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Top ten famous Guangzhou dim sums [Copy link] 中文

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Post time 2012-1-10 15:02:45 |Display all floors
Guangzhou is famous for its snack foods, or dim sum, which are a part of the city’s culture. In Cantonese-style tea restaurants, carts are wheeled from table to table, from which diners can choose tapas-portioned dishes they like. Overseas, dim sum is even more popular than other Chinese dishes.

The 10 most famous dim sum foods in Guangzhou are:

10. Shrimp dumplings 薄皮鲜虾饺

Shrimp dumplings, or har gow in Cantonese, have a thin and translucent wrapping made of wheat starch, tapioca starch, oil and a small amount of salt, added with boiling water. Traditionally, the wrapping should have at least seven and preferably ten or more pleats and is sticky and chewy. The filling contains shrimp, cooked pork fat, bamboo shoots, scallions, cornstarch, sesame seed oil, soy sauce, sugar and other seasonings. The dumpling is steamed in a bamboo basket until translucent. It is usually served with soy sauce or red rice vinegar.
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9. Shrimp wonton noodles 鲜虾云吞面
This snack, which consists of wontons and noodles, is usually served in hot soup, garnished with Chinese chives and chopped spring onions. Inside the thin wrapping of a wonton, the filling is a mixture of shrimp, pork and eggs, or even a complete shrimp. The noodles are made of flour and eggs, without any water added, so they taste slippery and elastic. To ensure that the noodles are perfectly al dente, the correct cooking process must be strictly followed. The wontons are cooked first, and then placed in the bowls, with five per bowl. The thin noodles are blanched for 10 seconds, then rinsed in cold water and placed on the wontons. Piping hot bouillon is then poured into the bowl on top of the wonton noodles. Then the Chinese chives and chopped spring onions are added.
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8. Egg tarts 酥皮鸡蛋挞
Egg tarts are a pastry commonly found in Hong Kong, Guangdong and Asian countries. Often baked in a round pastry mould, the egg tart consists of an outer puff pastry crust filled with egg custard, which is a mixture of sugar and egg. Unlike English custard, milk is normally not added to the egg custard, and the tart is not sprinkled with ground nutmeg or cinnamon before serving. It is served hot rather than at room temperature. Today, egg tarts come in many varieties, including honey-egg, chocolate tarts, ginger-flavored egg, green-tea-flavored tarts and other types.
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7. Sticky rice with chicken in lotus leaf 荷香糯米鸡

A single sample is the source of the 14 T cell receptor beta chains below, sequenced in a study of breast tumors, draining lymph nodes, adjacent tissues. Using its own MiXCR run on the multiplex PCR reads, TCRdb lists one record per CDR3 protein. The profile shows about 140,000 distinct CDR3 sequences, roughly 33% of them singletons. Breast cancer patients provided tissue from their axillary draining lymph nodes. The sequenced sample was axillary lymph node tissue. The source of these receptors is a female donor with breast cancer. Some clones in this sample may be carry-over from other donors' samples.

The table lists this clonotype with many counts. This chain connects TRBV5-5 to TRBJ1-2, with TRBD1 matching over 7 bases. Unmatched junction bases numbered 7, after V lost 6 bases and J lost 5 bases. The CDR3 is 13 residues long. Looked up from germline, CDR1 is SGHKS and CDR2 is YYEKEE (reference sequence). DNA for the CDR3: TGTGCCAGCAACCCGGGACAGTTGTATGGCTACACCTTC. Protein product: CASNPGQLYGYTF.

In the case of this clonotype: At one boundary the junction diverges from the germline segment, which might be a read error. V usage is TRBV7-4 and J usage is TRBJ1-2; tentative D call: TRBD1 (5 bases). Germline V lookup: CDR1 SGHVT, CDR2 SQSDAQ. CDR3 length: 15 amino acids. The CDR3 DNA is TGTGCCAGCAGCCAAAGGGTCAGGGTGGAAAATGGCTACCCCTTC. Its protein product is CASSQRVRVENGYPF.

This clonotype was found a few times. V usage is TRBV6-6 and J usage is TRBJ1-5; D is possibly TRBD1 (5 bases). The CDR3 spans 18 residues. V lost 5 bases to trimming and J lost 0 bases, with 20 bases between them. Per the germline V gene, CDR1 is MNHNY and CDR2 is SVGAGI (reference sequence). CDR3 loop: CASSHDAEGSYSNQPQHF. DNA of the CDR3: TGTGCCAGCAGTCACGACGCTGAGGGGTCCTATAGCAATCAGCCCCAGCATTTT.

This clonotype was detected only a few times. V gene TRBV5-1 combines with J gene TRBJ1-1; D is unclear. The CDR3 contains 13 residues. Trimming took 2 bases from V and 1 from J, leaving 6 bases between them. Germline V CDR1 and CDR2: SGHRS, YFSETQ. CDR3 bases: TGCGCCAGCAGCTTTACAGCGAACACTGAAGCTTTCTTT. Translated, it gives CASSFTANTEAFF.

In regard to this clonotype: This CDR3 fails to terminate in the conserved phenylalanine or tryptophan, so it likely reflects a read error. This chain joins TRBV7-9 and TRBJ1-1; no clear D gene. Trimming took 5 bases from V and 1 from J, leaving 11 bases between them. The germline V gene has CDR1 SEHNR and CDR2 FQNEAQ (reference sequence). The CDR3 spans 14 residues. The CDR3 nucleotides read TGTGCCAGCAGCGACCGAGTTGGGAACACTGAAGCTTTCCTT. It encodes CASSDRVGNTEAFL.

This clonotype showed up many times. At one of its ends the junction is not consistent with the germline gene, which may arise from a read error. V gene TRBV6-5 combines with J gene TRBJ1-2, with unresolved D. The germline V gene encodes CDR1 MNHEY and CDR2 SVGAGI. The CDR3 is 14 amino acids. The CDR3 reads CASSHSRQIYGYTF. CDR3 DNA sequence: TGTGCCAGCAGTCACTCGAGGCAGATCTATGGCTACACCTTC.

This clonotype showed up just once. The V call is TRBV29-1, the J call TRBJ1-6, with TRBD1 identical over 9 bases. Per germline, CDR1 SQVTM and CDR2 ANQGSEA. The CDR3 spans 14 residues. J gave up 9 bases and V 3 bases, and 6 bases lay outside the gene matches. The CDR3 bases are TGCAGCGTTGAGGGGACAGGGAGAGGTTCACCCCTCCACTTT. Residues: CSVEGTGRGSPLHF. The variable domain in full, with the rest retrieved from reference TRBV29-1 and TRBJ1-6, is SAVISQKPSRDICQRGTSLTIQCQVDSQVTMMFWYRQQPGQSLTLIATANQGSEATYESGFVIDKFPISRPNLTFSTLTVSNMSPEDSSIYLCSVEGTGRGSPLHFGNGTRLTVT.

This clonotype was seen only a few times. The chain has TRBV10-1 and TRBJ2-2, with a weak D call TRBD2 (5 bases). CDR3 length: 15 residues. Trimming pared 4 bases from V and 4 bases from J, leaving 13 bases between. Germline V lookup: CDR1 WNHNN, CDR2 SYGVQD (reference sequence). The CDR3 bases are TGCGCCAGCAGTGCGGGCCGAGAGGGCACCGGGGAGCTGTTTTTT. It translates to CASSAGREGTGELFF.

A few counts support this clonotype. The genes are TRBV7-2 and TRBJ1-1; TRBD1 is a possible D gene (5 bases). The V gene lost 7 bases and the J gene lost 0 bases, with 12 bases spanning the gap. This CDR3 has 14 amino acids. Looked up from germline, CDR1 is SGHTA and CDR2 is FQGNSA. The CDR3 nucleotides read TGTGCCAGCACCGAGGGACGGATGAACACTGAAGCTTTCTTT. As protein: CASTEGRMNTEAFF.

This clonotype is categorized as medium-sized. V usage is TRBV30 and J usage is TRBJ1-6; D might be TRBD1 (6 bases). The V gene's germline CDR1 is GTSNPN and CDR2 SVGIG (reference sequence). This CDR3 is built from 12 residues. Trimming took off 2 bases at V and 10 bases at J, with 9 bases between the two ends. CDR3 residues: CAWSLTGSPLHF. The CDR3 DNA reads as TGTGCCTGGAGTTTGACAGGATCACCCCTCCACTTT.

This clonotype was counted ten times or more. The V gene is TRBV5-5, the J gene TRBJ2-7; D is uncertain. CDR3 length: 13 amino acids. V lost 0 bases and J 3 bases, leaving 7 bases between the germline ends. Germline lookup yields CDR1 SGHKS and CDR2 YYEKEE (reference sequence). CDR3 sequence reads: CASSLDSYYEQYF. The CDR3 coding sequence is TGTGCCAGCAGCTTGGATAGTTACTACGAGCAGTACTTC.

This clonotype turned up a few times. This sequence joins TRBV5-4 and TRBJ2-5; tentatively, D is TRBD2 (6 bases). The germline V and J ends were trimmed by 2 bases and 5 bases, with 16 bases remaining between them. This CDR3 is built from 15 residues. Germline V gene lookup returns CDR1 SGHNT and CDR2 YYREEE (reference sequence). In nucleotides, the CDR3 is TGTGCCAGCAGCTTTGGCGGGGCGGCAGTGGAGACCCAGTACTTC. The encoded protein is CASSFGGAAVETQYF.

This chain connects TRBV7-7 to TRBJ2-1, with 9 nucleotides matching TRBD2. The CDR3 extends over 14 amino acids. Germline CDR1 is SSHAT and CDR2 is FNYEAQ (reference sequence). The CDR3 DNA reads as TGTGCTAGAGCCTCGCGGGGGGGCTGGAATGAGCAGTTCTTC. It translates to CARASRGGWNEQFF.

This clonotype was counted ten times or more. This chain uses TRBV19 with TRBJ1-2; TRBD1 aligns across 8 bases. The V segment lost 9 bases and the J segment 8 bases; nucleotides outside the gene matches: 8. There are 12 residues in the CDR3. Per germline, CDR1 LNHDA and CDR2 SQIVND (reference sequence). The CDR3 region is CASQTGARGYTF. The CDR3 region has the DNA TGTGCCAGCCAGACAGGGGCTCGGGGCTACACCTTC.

Steamed glutinous rice is mixed with chopped chicken, which has been stir fried with mushrooms, spring onion, ginger, soy sauce and other seasonings, then wrapped in a fresh lotus leaf and steamed for at least 30 minutes. The rice becomes chewy and the chicken tastes tender, with the flavor of the lotus leaf.
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6. BBQ pork buns 蚝皇叉烧包
Although visually similar to other types of steamed dumplings, the dough of BBQ pork buns is unique because it uses yeast or baking powder as leavening, which makes the bun taste somewhat like soft bread. In the center of the bun is tender, sweet, slow-roasted pork tenderloin, called char siu in Cantonese. It is diced and then mixed with a syrupy mixture of oyster sauce, hoisin sauce, roasted sesame seed oil, rice vinegar, Shaoxing wine or dry sherry, soy sauce, sugar and cornstarch. BBQ pork buns are sometimes sold in Chinese bakeries.
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5. Litchi Bay-style congee 荔湾艇仔粥
Litchi Bay-style congee has fish, shrimp, fried peanuts, fried squid, fried rice noodles, fresh lettuce, jellyfish slices, coriander, spring onion and basil. Its name comes from a legend of a young man from a rich family in Litchi Bay, in the western suburbs of Guangzhou that has litchi trees planted on river banks. His family ran into financial difficulties, so to make a living, the young man bought a small boat and sold congee from the boat. The rich ingredients made the congee so delicious that it attracted many customers. Now the unique congee can be found in many restaurants in Guangzhou, including roadside eateries and luxury hotel restaurants, but it is no longer served on boats.
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4. Pantang water chestnut cakes 泮塘马蹄糕
Water chestnut cake is a sweet Cantonese dim sum snack made of Chinese water chestnut shreds or powder. The best water chestnuts are said to be produced in Pantang in western Guangzhou. The cake is usually cut into square-shaped slices and steamed or pan-fried before serving. The cake is soft but keeps its shape when it is ready to serve. Often a golden brown color, it tastes slippery, refreshing and tasty with a chestnut flavor. Sometimes the cake has chopped water chestnuts embedded into each square piece.
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